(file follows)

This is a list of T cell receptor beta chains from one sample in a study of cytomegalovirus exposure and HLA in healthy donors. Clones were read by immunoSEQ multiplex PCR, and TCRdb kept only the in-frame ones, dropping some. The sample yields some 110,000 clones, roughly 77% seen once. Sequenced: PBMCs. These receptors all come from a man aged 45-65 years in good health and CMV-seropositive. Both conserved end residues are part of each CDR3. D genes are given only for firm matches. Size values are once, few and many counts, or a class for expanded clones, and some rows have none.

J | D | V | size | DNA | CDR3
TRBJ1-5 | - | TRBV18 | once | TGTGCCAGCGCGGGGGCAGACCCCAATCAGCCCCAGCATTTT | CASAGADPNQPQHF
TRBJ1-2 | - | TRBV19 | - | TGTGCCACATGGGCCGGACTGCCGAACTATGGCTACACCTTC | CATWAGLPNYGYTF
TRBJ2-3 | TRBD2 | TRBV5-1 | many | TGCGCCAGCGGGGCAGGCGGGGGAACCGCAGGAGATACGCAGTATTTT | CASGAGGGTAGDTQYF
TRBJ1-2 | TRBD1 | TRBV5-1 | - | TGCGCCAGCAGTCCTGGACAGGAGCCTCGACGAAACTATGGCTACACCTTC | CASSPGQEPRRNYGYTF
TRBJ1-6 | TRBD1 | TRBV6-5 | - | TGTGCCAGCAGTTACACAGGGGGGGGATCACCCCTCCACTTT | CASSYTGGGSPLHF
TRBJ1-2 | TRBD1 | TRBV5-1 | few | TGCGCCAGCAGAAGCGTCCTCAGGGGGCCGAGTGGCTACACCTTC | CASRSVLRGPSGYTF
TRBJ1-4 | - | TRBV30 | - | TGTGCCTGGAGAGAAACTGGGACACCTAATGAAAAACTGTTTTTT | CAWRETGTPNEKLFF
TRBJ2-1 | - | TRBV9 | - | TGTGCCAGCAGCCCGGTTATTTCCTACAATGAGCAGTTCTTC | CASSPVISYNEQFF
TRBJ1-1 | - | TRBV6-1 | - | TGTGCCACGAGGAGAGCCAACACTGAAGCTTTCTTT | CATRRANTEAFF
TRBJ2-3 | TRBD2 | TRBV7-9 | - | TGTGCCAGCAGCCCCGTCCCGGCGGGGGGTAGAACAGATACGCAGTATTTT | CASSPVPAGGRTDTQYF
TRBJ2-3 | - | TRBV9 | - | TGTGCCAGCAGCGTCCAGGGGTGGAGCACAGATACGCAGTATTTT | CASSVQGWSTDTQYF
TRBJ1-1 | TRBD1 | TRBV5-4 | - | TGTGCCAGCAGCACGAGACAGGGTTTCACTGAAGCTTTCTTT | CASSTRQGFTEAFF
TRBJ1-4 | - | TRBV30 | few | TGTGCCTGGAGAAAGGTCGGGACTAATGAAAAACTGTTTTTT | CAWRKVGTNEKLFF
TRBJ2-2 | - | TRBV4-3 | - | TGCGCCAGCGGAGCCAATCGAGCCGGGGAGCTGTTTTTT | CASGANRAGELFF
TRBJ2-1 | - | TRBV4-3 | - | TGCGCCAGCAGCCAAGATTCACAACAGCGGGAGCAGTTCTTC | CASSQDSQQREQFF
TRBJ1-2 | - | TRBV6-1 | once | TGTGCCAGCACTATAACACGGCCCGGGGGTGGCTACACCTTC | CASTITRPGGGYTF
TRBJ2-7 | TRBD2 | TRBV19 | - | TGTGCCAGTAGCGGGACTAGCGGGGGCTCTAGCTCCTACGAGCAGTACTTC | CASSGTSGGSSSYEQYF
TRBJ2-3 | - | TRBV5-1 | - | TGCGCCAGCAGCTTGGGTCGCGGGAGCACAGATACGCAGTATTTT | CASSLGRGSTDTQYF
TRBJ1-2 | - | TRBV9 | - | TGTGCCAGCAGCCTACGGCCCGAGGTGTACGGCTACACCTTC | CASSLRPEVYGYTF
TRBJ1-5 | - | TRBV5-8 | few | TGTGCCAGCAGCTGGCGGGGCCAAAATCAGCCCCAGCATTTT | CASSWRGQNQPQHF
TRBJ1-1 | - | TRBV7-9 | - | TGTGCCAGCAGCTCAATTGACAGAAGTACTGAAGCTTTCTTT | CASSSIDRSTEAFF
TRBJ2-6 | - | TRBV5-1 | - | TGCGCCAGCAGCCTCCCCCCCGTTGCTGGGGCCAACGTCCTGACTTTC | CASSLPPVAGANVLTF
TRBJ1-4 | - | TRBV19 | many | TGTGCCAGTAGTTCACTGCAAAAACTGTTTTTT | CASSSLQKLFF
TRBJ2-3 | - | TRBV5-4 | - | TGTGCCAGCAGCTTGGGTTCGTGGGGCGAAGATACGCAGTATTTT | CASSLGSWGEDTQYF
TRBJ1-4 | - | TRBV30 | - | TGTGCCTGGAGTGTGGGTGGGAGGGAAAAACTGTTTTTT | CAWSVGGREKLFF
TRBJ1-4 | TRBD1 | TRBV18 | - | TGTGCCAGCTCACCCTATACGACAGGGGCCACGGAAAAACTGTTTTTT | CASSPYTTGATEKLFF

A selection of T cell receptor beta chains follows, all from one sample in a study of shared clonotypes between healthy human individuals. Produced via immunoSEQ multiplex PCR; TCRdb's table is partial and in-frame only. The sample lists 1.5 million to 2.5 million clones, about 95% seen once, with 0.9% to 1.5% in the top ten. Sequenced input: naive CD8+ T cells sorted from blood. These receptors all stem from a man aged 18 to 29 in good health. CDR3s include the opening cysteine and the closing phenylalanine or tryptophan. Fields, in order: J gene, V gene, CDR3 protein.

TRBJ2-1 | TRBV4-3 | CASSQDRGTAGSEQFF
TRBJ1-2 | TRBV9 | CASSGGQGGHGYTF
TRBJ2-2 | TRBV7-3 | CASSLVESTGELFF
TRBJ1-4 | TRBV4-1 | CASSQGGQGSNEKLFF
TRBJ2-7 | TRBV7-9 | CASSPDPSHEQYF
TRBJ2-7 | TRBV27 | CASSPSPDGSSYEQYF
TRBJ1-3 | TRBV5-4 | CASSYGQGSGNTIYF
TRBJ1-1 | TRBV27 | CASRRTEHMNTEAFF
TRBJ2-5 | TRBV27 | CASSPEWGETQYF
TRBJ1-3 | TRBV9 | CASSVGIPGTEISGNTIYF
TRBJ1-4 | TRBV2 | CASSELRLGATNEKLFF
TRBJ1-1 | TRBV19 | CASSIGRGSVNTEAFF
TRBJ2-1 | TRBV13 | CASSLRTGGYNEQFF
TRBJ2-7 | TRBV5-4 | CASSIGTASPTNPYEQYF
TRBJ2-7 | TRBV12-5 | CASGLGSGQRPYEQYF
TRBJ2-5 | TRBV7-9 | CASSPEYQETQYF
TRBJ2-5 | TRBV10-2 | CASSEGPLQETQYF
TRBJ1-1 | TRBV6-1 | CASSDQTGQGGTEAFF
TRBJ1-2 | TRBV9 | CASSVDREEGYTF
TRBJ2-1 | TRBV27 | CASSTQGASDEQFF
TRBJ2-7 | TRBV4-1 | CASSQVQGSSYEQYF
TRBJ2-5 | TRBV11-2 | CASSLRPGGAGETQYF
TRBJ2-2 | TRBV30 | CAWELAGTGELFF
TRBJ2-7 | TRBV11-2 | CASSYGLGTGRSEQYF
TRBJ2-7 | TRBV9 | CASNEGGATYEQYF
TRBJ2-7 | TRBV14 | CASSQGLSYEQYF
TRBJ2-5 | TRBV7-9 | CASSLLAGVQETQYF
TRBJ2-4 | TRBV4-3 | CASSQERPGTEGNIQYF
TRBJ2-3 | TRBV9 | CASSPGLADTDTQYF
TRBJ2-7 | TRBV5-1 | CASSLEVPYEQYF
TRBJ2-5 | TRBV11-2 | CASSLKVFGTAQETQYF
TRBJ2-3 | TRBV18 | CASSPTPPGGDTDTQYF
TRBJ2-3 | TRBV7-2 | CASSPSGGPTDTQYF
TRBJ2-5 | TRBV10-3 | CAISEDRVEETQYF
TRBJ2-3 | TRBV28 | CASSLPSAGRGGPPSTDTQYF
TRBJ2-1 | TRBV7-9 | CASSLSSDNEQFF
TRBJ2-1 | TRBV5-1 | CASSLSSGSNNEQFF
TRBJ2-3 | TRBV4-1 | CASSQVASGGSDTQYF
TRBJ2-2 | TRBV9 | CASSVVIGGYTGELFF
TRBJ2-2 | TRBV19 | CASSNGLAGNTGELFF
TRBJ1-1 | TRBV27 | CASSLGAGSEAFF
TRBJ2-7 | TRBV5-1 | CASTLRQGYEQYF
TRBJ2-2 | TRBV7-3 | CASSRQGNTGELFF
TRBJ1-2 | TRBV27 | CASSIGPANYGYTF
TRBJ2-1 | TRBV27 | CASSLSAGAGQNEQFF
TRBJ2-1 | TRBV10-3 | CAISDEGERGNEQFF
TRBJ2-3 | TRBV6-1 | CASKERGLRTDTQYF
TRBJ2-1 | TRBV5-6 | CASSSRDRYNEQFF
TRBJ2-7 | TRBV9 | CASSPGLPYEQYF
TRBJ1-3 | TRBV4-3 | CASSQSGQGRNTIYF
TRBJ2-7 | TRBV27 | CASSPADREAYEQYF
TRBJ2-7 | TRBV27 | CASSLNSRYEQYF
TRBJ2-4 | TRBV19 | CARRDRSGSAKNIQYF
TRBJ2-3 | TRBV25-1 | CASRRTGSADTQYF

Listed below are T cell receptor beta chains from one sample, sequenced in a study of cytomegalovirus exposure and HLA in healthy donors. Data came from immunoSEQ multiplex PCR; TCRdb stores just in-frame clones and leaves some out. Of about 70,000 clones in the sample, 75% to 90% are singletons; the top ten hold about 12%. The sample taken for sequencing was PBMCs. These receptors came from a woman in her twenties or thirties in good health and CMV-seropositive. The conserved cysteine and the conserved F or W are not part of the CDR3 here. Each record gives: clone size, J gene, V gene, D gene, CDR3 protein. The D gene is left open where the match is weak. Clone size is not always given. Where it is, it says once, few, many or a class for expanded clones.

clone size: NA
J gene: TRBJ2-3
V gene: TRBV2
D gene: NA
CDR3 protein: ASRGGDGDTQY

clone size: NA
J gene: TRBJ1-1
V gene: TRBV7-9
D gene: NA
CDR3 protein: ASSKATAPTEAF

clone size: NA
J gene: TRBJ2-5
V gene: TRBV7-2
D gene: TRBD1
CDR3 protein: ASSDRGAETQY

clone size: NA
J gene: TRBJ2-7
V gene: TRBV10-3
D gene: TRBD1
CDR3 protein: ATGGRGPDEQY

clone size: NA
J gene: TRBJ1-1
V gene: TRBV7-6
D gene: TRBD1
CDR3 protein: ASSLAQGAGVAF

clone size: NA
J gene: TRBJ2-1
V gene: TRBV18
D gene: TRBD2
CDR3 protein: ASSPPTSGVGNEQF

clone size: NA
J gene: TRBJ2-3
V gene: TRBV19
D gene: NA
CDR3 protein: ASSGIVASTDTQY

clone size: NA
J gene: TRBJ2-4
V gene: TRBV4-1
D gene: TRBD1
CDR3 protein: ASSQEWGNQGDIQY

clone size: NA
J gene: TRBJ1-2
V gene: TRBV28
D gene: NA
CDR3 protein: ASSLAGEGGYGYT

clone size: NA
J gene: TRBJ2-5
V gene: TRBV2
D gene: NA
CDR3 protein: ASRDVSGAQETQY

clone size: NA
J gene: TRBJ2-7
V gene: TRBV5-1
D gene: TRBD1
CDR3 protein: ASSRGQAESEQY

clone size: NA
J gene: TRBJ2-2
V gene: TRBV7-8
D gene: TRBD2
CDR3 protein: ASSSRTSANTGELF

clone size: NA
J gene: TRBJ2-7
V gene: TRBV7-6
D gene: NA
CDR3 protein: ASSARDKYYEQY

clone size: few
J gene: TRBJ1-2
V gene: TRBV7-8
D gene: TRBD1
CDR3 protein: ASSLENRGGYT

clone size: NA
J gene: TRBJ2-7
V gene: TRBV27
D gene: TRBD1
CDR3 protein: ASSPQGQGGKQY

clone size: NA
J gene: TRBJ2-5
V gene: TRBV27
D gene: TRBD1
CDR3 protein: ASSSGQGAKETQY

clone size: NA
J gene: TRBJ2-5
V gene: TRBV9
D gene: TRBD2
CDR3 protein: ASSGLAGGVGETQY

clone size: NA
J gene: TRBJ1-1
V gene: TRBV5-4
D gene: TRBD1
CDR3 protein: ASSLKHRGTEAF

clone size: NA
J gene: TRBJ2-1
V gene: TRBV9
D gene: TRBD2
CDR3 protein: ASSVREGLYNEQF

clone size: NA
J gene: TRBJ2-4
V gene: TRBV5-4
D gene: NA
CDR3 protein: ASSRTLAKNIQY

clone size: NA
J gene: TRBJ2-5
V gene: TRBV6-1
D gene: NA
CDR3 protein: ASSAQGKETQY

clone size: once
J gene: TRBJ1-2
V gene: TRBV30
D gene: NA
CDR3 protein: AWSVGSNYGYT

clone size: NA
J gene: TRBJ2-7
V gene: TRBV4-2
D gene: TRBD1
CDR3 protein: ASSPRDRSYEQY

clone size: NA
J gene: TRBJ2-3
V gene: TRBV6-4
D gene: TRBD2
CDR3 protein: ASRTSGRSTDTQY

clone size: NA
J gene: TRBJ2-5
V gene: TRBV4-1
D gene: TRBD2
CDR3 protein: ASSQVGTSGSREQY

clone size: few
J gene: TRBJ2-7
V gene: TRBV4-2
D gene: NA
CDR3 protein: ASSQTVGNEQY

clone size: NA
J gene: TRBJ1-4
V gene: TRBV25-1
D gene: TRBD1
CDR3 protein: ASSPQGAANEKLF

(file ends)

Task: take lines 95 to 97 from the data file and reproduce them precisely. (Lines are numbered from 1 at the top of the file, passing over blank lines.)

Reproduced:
clone size: NA
J gene: TRBJ2-5
V gene: TRBV7-2